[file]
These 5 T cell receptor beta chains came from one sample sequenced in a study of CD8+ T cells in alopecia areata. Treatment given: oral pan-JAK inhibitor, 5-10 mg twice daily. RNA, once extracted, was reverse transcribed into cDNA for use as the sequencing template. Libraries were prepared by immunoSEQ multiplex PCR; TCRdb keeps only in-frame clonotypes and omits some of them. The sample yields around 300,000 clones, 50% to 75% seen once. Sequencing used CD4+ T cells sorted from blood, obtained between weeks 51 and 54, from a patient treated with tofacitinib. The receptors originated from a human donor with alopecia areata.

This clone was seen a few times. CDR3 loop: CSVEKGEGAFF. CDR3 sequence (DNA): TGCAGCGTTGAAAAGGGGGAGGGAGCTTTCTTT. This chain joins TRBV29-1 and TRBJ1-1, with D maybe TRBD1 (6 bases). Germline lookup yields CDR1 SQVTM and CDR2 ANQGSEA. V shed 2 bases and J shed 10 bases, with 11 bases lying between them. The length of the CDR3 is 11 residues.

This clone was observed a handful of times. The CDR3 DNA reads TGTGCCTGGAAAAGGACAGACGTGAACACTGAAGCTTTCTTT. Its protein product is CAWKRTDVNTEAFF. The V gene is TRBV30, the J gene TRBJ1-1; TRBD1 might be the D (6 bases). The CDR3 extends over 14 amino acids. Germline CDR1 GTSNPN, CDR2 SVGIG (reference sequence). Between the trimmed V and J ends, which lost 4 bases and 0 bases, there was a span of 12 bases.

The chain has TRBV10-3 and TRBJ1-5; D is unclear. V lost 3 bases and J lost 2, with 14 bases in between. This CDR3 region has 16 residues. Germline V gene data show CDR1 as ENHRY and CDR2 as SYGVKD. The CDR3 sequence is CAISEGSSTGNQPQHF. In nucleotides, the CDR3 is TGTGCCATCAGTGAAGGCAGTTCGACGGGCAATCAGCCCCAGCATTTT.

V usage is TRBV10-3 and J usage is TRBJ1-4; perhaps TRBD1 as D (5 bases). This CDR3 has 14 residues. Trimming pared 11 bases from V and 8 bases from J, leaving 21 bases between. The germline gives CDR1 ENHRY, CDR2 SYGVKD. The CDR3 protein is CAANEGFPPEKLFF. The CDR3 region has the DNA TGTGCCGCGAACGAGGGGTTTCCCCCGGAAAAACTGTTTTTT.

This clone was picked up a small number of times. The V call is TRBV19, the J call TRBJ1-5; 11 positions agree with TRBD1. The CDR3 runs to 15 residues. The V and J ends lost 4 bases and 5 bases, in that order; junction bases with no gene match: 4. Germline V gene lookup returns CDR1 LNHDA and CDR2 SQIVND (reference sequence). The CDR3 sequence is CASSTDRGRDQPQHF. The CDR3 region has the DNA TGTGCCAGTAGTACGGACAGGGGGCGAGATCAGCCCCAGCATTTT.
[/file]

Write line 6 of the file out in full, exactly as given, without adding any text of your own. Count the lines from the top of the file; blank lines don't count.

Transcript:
This clone was picked up a small number of times. The V call is TRBV19, the J call TRBJ1-5; 11 positions agree with TRBD1. The CDR3 runs to 15 residues. The V and J ends lost 4 bases and 5 bases, in that order; junction bases with no gene match: 4. Germline V gene lookup returns CDR1 LNHDA and CDR2 SQIVND (reference sequence). The CDR3 sequence is CASSTDRGRDQPQHF. The CDR3 region has the DNA TGTGCCAGTAGTACGGACAGGGGGCGAGATCAGCCCCAGCATTTT.